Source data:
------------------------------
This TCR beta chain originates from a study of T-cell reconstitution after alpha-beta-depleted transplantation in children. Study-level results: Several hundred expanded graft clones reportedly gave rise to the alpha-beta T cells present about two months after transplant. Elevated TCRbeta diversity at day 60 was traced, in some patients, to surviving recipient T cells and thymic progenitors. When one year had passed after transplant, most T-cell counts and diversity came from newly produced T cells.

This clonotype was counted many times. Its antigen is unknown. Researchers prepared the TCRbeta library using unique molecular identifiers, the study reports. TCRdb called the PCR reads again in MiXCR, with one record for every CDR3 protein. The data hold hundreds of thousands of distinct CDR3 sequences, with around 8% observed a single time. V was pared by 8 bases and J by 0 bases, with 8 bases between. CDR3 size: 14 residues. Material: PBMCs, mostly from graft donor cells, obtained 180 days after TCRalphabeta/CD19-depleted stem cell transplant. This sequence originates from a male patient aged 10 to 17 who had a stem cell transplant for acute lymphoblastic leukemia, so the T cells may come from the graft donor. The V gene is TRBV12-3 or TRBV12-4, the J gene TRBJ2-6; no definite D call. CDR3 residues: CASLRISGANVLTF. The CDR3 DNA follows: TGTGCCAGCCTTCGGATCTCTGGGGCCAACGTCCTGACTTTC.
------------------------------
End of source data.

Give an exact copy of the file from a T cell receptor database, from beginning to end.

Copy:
This TCR beta chain originates from a study of T-cell reconstitution after alpha-beta-depleted transplantation in children. Study-level results: Several hundred expanded graft clones reportedly gave rise to the alpha-beta T cells present about two months after transplant. Elevated TCRbeta diversity at day 60 was traced, in some patients, to surviving recipient T cells and thymic progenitors. When one year had passed after transplant, most T-cell counts and diversity came from newly produced T cells.

This clonotype was counted many times. Its antigen is unknown. Researchers prepared the TCRbeta library using unique molecular identifiers, the study reports. TCRdb called the PCR reads again in MiXCR, with one record for every CDR3 protein. The data hold hundreds of thousands of distinct CDR3 sequences, with around 8% observed a single time. V was pared by 8 bases and J by 0 bases, with 8 bases between. CDR3 size: 14 residues. Material: PBMCs, mostly from graft donor cells, obtained 180 days after TCRalphabeta/CD19-depleted stem cell transplant. This sequence originates from a male patient aged 10 to 17 who had a stem cell transplant for acute lymphoblastic leukemia, so the T cells may come from the graft donor. The V gene is TRBV12-3 or TRBV12-4, the J gene TRBJ2-6; no definite D call. CDR3 residues: CASLRISGANVLTF. The CDR3 DNA follows: TGTGCCAGCCTTCGGATCTCTGGGGCCAACGTCCTGACTTTC.